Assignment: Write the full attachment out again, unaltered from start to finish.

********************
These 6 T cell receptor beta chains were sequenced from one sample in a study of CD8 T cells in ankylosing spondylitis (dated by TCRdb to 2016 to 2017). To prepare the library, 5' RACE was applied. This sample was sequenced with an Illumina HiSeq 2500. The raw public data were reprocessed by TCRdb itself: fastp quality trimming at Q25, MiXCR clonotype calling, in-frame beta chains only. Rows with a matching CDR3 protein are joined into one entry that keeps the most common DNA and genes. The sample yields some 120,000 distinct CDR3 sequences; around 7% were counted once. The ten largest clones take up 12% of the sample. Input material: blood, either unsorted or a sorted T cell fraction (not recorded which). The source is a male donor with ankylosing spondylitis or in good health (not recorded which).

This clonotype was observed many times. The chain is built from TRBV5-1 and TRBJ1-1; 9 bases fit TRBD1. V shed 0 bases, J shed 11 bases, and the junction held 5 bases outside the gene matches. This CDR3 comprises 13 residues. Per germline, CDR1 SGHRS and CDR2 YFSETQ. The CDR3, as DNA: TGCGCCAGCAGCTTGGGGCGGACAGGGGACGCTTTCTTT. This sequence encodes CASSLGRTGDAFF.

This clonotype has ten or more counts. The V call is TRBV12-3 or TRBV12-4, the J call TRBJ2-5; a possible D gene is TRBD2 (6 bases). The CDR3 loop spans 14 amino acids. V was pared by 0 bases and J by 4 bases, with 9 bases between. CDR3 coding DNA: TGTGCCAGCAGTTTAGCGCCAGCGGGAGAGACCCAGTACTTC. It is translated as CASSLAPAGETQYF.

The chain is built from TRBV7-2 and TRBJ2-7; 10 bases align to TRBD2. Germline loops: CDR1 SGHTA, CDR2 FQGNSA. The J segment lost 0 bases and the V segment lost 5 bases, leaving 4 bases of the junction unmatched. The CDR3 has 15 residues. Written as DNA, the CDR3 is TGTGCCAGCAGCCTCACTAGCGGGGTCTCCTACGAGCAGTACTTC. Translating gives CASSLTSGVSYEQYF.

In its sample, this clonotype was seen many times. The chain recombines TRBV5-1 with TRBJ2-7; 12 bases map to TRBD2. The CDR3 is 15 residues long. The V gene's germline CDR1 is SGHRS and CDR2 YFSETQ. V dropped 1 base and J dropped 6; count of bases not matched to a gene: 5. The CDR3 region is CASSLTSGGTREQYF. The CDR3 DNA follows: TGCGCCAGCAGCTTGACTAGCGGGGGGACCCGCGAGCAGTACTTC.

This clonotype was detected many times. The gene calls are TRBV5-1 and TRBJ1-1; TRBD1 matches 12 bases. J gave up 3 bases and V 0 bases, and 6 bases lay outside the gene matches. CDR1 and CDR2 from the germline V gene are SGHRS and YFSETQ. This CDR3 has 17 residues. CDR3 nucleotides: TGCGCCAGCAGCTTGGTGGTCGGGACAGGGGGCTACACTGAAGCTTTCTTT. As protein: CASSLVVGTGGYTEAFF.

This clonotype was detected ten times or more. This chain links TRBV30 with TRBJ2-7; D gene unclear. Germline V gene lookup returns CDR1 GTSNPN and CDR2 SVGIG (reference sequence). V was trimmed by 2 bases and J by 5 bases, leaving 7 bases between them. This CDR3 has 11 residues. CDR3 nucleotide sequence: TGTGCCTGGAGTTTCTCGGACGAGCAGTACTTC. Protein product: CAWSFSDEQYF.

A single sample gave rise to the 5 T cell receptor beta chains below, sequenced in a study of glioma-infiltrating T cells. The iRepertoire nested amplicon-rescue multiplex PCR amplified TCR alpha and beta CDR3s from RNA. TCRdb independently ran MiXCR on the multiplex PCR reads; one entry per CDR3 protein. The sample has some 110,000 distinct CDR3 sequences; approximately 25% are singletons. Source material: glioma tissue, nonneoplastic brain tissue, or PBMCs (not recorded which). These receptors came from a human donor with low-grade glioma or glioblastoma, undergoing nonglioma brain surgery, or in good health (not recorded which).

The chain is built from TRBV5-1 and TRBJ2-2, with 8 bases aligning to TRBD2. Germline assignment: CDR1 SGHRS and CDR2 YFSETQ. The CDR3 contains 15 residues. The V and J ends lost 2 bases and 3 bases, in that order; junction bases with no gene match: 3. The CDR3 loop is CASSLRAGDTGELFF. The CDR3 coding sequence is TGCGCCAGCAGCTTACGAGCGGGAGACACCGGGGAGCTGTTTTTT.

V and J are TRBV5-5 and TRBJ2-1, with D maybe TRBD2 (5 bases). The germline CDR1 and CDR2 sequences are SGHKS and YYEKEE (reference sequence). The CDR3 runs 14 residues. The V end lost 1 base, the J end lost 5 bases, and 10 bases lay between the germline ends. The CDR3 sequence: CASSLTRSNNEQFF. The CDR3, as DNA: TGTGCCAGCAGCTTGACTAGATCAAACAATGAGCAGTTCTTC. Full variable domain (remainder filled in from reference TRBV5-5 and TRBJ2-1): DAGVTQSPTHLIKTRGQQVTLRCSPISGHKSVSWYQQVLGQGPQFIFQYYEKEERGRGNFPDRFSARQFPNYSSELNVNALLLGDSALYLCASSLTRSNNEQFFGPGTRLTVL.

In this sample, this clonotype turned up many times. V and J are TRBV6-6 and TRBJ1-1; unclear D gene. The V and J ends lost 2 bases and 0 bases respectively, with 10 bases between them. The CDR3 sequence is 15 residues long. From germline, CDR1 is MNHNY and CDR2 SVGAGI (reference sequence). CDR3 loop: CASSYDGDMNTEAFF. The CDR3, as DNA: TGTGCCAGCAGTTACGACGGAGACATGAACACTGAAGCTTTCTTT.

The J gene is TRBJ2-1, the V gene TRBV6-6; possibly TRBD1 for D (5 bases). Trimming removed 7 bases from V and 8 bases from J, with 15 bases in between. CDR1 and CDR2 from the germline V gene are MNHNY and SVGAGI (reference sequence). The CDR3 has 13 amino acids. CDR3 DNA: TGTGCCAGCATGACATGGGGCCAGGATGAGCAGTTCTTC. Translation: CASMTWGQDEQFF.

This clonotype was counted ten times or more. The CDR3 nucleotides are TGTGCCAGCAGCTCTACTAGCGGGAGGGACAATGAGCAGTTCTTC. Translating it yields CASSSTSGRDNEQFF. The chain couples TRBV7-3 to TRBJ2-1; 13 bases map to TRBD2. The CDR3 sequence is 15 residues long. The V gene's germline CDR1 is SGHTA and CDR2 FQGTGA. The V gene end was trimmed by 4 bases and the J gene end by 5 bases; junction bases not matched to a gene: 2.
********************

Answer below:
These 6 T cell receptor beta chains were sequenced from one sample in a study of CD8 T cells in ankylosing spondylitis (dated by TCRdb to 2016 to 2017). To prepare the library, 5' RACE was applied. This sample was sequenced with an Illumina HiSeq 2500. The raw public data were reprocessed by TCRdb itself: fastp quality trimming at Q25, MiXCR clonotype calling, in-frame beta chains only. Rows with a matching CDR3 protein are joined into one entry that keeps the most common DNA and genes. The sample yields some 120,000 distinct CDR3 sequences; around 7% were counted once. The ten largest clones take up 12% of the sample. Input material: blood, either unsorted or a sorted T cell fraction (not recorded which). The source is a male donor with ankylosing spondylitis or in good health (not recorded which).

This clonotype was observed many times. The chain is built from TRBV5-1 and TRBJ1-1; 9 bases fit TRBD1. V shed 0 bases, J shed 11 bases, and the junction held 5 bases outside the gene matches. This CDR3 comprises 13 residues. Per germline, CDR1 SGHRS and CDR2 YFSETQ. The CDR3, as DNA: TGCGCCAGCAGCTTGGGGCGGACAGGGGACGCTTTCTTT. This sequence encodes CASSLGRTGDAFF.

This clonotype has ten or more counts. The V call is TRBV12-3 or TRBV12-4, the J call TRBJ2-5; a possible D gene is TRBD2 (6 bases). The CDR3 loop spans 14 amino acids. V was pared by 0 bases and J by 4 bases, with 9 bases between. CDR3 coding DNA: TGTGCCAGCAGTTTAGCGCCAGCGGGAGAGACCCAGTACTTC. It is translated as CASSLAPAGETQYF.

The chain is built from TRBV7-2 and TRBJ2-7; 10 bases align to TRBD2. Germline loops: CDR1 SGHTA, CDR2 FQGNSA. The J segment lost 0 bases and the V segment lost 5 bases, leaving 4 bases of the junction unmatched. The CDR3 has 15 residues. Written as DNA, the CDR3 is TGTGCCAGCAGCCTCACTAGCGGGGTCTCCTACGAGCAGTACTTC. Translating gives CASSLTSGVSYEQYF.

In its sample, this clonotype was seen many times. The chain recombines TRBV5-1 with TRBJ2-7; 12 bases map to TRBD2. The CDR3 is 15 residues long. The V gene's germline CDR1 is SGHRS and CDR2 YFSETQ. V dropped 1 base and J dropped 6; count of bases not matched to a gene: 5. The CDR3 region is CASSLTSGGTREQYF. The CDR3 DNA follows: TGCGCCAGCAGCTTGACTAGCGGGGGGACCCGCGAGCAGTACTTC.

This clonotype was detected many times. The gene calls are TRBV5-1 and TRBJ1-1; TRBD1 matches 12 bases. J gave up 3 bases and V 0 bases, and 6 bases lay outside the gene matches. CDR1 and CDR2 from the germline V gene are SGHRS and YFSETQ. This CDR3 has 17 residues. CDR3 nucleotides: TGCGCCAGCAGCTTGGTGGTCGGGACAGGGGGCTACACTGAAGCTTTCTTT. As protein: CASSLVVGTGGYTEAFF.

This clonotype was detected ten times or more. This chain links TRBV30 with TRBJ2-7; D gene unclear. Germline V gene lookup returns CDR1 GTSNPN and CDR2 SVGIG (reference sequence). V was trimmed by 2 bases and J by 5 bases, leaving 7 bases between them. This CDR3 has 11 residues. CDR3 nucleotide sequence: TGTGCCTGGAGTTTCTCGGACGAGCAGTACTTC. Protein product: CAWSFSDEQYF.

A single sample gave rise to the 5 T cell receptor beta chains below, sequenced in a study of glioma-infiltrating T cells. The iRepertoire nested amplicon-rescue multiplex PCR amplified TCR alpha and beta CDR3s from RNA. TCRdb independently ran MiXCR on the multiplex PCR reads; one entry per CDR3 protein. The sample has some 110,000 distinct CDR3 sequences; approximately 25% are singletons. Source material: glioma tissue, nonneoplastic brain tissue, or PBMCs (not recorded which). These receptors came from a human donor with low-grade glioma or glioblastoma, undergoing nonglioma brain surgery, or in good health (not recorded which).

The chain is built from TRBV5-1 and TRBJ2-2, with 8 bases aligning to TRBD2. Germline assignment: CDR1 SGHRS and CDR2 YFSETQ. The CDR3 contains 15 residues. The V and J ends lost 2 bases and 3 bases, in that order; junction bases with no gene match: 3. The CDR3 loop is CASSLRAGDTGELFF. The CDR3 coding sequence is TGCGCCAGCAGCTTACGAGCGGGAGACACCGGGGAGCTGTTTTTT.

V and J are TRBV5-5 and TRBJ2-1, with D maybe TRBD2 (5 bases). The germline CDR1 and CDR2 sequences are SGHKS and YYEKEE (reference sequence). The CDR3 runs 14 residues. The V end lost 1 base, the J end lost 5 bases, and 10 bases lay between the germline ends. The CDR3 sequence: CASSLTRSNNEQFF. The CDR3, as DNA: TGTGCCAGCAGCTTGACTAGATCAAACAATGAGCAGTTCTTC. Full variable domain (remainder filled in from reference TRBV5-5 and TRBJ2-1): DAGVTQSPTHLIKTRGQQVTLRCSPISGHKSVSWYQQVLGQGPQFIFQYYEKEERGRGNFPDRFSARQFPNYSSELNVNALLLGDSALYLCASSLTRSNNEQFFGPGTRLTVL.

In this sample, this clonotype turned up many times. V and J are TRBV6-6 and TRBJ1-1; unclear D gene. The V and J ends lost 2 bases and 0 bases respectively, with 10 bases between them. The CDR3 sequence is 15 residues long. From germline, CDR1 is MNHNY and CDR2 SVGAGI (reference sequence). CDR3 loop: CASSYDGDMNTEAFF. The CDR3, as DNA: TGTGCCAGCAGTTACGACGGAGACATGAACACTGAAGCTTTCTTT.

The J gene is TRBJ2-1, the V gene TRBV6-6; possibly TRBD1 for D (5 bases). Trimming removed 7 bases from V and 8 bases from J, with 15 bases in between. CDR1 and CDR2 from the germline V gene are MNHNY and SVGAGI (reference sequence). The CDR3 has 13 amino acids. CDR3 DNA: TGTGCCAGCATGACATGGGGCCAGGATGAGCAGTTCTTC. Translation: CASMTWGQDEQFF.

This clonotype was counted ten times or more. The CDR3 nucleotides are TGTGCCAGCAGCTCTACTAGCGGGAGGGACAATGAGCAGTTCTTC. Translating it yields CASSSTSGRDNEQFF. The chain couples TRBV7-3 to TRBJ2-1; 13 bases map to TRBD2. The CDR3 sequence is 15 residues long. The V gene's germline CDR1 is SGHTA and CDR2 FQGTGA. The V gene end was trimmed by 4 bases and the J gene end by 5 bases; junction bases not matched to a gene: 2.